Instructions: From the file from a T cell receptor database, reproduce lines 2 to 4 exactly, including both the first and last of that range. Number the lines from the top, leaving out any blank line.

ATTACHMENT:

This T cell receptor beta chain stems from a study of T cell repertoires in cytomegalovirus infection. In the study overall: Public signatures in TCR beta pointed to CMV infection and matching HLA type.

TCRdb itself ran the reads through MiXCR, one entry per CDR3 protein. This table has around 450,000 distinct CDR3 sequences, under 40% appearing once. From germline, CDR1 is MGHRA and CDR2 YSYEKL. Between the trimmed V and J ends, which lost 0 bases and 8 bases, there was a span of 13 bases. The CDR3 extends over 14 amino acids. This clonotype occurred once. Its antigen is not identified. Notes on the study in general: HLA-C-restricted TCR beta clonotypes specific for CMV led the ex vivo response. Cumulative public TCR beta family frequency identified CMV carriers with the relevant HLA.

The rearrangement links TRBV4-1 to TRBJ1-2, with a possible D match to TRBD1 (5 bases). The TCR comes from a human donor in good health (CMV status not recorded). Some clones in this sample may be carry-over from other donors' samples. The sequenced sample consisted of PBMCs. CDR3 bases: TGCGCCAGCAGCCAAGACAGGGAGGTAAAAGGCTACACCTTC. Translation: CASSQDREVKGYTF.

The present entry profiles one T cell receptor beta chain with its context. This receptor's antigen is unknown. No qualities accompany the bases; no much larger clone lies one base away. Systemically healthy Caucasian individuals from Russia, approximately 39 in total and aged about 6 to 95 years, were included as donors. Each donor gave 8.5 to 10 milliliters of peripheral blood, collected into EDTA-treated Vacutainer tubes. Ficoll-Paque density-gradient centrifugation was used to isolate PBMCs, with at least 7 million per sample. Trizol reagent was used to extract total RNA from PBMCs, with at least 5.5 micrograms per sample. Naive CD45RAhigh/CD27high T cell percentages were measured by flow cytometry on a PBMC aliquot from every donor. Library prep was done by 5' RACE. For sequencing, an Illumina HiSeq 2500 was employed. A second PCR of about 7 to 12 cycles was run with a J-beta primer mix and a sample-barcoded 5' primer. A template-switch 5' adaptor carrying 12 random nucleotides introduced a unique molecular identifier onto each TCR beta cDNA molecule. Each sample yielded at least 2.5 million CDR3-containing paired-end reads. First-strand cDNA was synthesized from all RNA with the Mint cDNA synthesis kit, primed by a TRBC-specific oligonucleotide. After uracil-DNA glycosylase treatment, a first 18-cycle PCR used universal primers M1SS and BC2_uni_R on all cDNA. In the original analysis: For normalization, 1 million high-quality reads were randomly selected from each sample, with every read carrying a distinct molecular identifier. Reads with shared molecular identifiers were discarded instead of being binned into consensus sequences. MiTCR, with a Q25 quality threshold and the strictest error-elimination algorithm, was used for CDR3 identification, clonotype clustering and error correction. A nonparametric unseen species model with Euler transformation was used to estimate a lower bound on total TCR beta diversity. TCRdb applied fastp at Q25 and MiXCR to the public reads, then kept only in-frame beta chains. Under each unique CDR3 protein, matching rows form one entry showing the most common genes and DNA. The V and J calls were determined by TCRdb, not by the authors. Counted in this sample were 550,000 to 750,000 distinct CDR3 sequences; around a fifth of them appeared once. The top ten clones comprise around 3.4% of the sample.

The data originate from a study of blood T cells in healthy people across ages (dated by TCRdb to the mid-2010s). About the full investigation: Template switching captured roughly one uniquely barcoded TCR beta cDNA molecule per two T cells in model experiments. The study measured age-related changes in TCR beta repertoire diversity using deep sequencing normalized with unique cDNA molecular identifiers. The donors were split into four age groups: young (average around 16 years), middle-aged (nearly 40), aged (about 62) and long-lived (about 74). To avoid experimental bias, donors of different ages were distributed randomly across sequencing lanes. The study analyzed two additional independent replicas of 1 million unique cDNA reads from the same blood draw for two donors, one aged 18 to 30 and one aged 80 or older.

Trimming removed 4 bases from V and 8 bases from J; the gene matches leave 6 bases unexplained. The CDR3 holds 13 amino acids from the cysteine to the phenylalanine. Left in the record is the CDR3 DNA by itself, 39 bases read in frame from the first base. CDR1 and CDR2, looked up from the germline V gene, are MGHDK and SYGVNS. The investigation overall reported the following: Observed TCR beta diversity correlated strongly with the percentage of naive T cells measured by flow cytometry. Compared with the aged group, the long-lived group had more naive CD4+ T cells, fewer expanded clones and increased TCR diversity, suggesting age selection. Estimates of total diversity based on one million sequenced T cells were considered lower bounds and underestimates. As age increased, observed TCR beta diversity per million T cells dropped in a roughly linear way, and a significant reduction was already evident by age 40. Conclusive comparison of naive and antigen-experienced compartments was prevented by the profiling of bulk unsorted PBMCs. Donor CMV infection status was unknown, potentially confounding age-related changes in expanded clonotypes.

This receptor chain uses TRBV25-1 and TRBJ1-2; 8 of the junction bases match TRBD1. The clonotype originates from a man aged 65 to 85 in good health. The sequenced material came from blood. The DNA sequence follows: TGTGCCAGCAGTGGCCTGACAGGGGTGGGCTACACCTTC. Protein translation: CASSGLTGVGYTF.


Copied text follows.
TCRdb itself ran the reads through MiXCR, one entry per CDR3 protein. This table has around 450,000 distinct CDR3 sequences, under 40% appearing once. From germline, CDR1 is MGHRA and CDR2 YSYEKL. Between the trimmed V and J ends, which lost 0 bases and 8 bases, there was a span of 13 bases. The CDR3 extends over 14 amino acids. This clonotype occurred once. Its antigen is not identified. Notes on the study in general: HLA-C-restricted TCR beta clonotypes specific for CMV led the ex vivo response. Cumulative public TCR beta family frequency identified CMV carriers with the relevant HLA.

The rearrangement links TRBV4-1 to TRBJ1-2, with a possible D match to TRBD1 (5 bases). The TCR comes from a human donor in good health (CMV status not recorded). Some clones in this sample may be carry-over from other donors' samples. The sequenced sample consisted of PBMCs. CDR3 bases: TGCGCCAGCAGCCAAGACAGGGAGGTAAAAGGCTACACCTTC. Translation: CASSQDREVKGYTF.

The present entry profiles one T cell receptor beta chain with its context. This receptor's antigen is unknown. No qualities accompany the bases; no much larger clone lies one base away. Systemically healthy Caucasian individuals from Russia, approximately 39 in total and aged about 6 to 95 years, were included as donors. Each donor gave 8.5 to 10 milliliters of peripheral blood, collected into EDTA-treated Vacutainer tubes. Ficoll-Paque density-gradient centrifugation was used to isolate PBMCs, with at least 7 million per sample. Trizol reagent was used to extract total RNA from PBMCs, with at least 5.5 micrograms per sample. Naive CD45RAhigh/CD27high T cell percentages were measured by flow cytometry on a PBMC aliquot from every donor. Library prep was done by 5' RACE. For sequencing, an Illumina HiSeq 2500 was employed. A second PCR of about 7 to 12 cycles was run with a J-beta primer mix and a sample-barcoded 5' primer. A template-switch 5' adaptor carrying 12 random nucleotides introduced a unique molecular identifier onto each TCR beta cDNA molecule. Each sample yielded at least 2.5 million CDR3-containing paired-end reads. First-strand cDNA was synthesized from all RNA with the Mint cDNA synthesis kit, primed by a TRBC-specific oligonucleotide. After uracil-DNA glycosylase treatment, a first 18-cycle PCR used universal primers M1SS and BC2_uni_R on all cDNA. In the original analysis: For normalization, 1 million high-quality reads were randomly selected from each sample, with every read carrying a distinct molecular identifier. Reads with shared molecular identifiers were discarded instead of being binned into consensus sequences. MiTCR, with a Q25 quality threshold and the strictest error-elimination algorithm, was used for CDR3 identification, clonotype clustering and error correction. A nonparametric unseen species model with Euler transformation was used to estimate a lower bound on total TCR beta diversity. TCRdb applied fastp at Q25 and MiXCR to the public reads, then kept only in-frame beta chains. Under each unique CDR3 protein, matching rows form one entry showing the most common genes and DNA. The V and J calls were determined by TCRdb, not by the authors. Counted in this sample were 550,000 to 750,000 distinct CDR3 sequences; around a fifth of them appeared once. The top ten clones comprise around 3.4% of the sample.